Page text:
"I don't know if it's going to change the work that we do or anything," Lowe says of the prize, though he expects it to lead to new opportunities. Project Row Houses isn't exactly lacking for those. Lowe has lent the Project Row Houses formula to a bunch of cities: the Watts House Project in Los Angeles, Transforma Projects in New Orleans, and most recently, Trans.lation: Vickery Meadow in Dallas (where he's teaching a seminar at Southern Methodist University). He's also leading the Pearl Street revitalization program in Philadelphia's North Chinatown neighborhood.
Lowe says that winning the MacArthur Foundation grant, which comes with $625,000 and no strings attached, might grant Project Row Houses a bit more respect. Project Row Houses, which draws as much from visionary art as from conceptual practice, isn't universally admired in the art world. After the MacArthur announcement, some critics questioned the priorities of the awards. "There must be a convincing nominator at Rice," tweeted The Dallas Morning News's Mark Lamster. Visual art critic Tyler Green complained about the "staleness" in the MacArthur's artist selections. (UPDATE: Both critics took to Twitter to object to my original characterization of their tweets after this story went live. I changed some wording to better reflect that they were discussing the whole class of awards, not Lowe specifically.)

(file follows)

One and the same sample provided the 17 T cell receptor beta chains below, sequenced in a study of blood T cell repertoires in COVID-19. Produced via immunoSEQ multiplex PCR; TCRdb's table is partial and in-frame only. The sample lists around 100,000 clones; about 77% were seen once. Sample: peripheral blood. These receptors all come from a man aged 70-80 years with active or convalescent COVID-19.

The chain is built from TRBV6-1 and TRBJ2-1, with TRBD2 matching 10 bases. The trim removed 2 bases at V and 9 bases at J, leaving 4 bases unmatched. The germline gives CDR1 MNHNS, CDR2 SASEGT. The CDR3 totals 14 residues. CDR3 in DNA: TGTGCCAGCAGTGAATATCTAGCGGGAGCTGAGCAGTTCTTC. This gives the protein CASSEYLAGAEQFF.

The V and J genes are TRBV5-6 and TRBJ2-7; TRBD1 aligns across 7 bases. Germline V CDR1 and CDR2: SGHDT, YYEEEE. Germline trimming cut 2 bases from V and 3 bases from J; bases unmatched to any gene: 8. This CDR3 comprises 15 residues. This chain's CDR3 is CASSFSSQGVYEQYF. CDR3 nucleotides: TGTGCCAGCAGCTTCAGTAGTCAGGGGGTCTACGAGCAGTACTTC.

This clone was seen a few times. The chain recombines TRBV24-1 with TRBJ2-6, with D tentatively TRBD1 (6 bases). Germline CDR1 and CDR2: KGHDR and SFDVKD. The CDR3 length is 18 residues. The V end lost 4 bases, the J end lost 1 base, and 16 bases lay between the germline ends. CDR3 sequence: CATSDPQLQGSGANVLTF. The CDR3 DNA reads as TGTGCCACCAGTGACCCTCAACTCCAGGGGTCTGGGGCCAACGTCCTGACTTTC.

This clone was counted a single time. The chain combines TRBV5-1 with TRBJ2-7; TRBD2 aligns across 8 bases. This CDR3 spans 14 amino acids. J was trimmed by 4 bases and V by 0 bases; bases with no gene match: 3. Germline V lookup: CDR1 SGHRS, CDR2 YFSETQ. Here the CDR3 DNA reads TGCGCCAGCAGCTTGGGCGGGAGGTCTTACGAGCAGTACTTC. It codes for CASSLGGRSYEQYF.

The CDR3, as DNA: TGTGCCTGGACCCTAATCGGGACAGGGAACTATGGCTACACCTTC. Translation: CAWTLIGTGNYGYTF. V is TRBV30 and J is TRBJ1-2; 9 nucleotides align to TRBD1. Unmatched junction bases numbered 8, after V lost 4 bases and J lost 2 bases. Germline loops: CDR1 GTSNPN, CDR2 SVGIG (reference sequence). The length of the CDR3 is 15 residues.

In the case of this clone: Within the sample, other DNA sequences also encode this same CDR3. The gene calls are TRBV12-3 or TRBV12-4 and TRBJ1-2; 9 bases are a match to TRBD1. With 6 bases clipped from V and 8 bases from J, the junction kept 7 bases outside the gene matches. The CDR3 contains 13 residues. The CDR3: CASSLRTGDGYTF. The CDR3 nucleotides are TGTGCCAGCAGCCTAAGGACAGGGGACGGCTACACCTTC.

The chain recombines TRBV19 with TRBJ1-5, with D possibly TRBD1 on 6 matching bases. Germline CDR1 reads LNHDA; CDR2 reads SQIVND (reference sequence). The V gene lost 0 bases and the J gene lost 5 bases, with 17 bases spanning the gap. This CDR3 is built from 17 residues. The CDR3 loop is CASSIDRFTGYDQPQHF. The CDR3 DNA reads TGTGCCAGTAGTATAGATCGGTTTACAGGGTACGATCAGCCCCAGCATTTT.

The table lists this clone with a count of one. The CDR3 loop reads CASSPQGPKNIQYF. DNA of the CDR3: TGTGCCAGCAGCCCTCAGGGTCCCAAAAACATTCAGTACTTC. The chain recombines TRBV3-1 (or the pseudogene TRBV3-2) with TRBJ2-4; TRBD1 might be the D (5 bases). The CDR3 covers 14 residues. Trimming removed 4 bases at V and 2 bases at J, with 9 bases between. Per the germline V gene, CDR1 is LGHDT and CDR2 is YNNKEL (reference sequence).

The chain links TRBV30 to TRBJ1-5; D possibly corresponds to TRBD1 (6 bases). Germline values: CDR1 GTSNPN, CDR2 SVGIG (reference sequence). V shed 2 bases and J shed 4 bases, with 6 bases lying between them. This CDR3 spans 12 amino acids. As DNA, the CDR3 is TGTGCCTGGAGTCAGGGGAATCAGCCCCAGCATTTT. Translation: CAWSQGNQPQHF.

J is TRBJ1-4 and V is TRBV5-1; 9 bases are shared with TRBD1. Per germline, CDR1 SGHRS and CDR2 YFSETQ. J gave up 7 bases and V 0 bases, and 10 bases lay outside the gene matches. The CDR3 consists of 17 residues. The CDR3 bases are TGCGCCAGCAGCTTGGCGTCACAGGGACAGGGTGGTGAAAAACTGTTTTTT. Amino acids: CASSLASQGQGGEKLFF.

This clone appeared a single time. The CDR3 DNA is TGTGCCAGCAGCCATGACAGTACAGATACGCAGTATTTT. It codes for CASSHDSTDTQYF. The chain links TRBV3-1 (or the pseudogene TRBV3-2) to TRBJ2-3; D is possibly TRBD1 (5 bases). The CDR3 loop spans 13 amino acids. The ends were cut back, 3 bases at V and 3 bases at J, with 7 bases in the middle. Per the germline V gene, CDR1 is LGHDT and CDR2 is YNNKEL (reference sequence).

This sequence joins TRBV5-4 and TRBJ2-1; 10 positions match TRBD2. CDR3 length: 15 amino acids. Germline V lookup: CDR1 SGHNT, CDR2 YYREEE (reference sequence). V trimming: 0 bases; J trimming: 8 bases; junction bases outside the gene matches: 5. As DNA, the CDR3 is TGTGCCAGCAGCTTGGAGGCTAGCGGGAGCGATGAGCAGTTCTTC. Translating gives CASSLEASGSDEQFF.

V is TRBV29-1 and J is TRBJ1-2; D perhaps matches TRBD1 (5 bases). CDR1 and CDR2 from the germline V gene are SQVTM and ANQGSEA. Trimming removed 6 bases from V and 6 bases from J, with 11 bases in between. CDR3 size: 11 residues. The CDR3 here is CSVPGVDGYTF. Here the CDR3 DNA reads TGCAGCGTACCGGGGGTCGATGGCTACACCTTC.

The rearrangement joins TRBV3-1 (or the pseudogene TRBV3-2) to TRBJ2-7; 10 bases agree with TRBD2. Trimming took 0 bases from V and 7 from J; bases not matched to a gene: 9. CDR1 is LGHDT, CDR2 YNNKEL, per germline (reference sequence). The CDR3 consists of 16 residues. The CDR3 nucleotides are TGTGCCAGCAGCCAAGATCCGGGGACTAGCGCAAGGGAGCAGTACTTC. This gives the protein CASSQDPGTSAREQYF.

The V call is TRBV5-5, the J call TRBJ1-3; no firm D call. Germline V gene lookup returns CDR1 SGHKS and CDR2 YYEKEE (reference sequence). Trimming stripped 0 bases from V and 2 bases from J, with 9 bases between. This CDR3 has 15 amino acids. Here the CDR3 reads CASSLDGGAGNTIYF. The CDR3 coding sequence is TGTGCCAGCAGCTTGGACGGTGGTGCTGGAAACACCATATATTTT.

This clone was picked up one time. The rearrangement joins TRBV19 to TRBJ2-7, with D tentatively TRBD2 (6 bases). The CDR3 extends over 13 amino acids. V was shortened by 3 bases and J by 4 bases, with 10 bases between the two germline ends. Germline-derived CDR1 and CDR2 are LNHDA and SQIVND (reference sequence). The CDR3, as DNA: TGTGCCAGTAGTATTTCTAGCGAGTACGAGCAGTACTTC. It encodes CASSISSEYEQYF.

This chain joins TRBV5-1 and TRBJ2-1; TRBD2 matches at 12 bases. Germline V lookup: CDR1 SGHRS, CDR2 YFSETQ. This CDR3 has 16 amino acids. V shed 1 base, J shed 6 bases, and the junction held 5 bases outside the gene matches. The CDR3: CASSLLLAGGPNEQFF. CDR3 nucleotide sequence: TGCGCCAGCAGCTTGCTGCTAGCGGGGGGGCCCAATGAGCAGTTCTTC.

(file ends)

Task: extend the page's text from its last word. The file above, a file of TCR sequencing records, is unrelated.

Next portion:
Lowe says it took him a while to digest the news that he received the prize. Now he can get back to work. In Houston, Project Row Houses has probably acquired all the property that it will (or can), and is turning next to food issues. There's also a "little small museum thing we’re playing around with"—something to improve the circumstances under which artists working in Houston can make their work. Being declared a genius won't change his focus.
"Hearing about it, and being sworn to secrecy—it’s actually a great process," Lowe says. "They tell you but you have to keep it to yourself. You have to live with it, and get comfortable with yourself."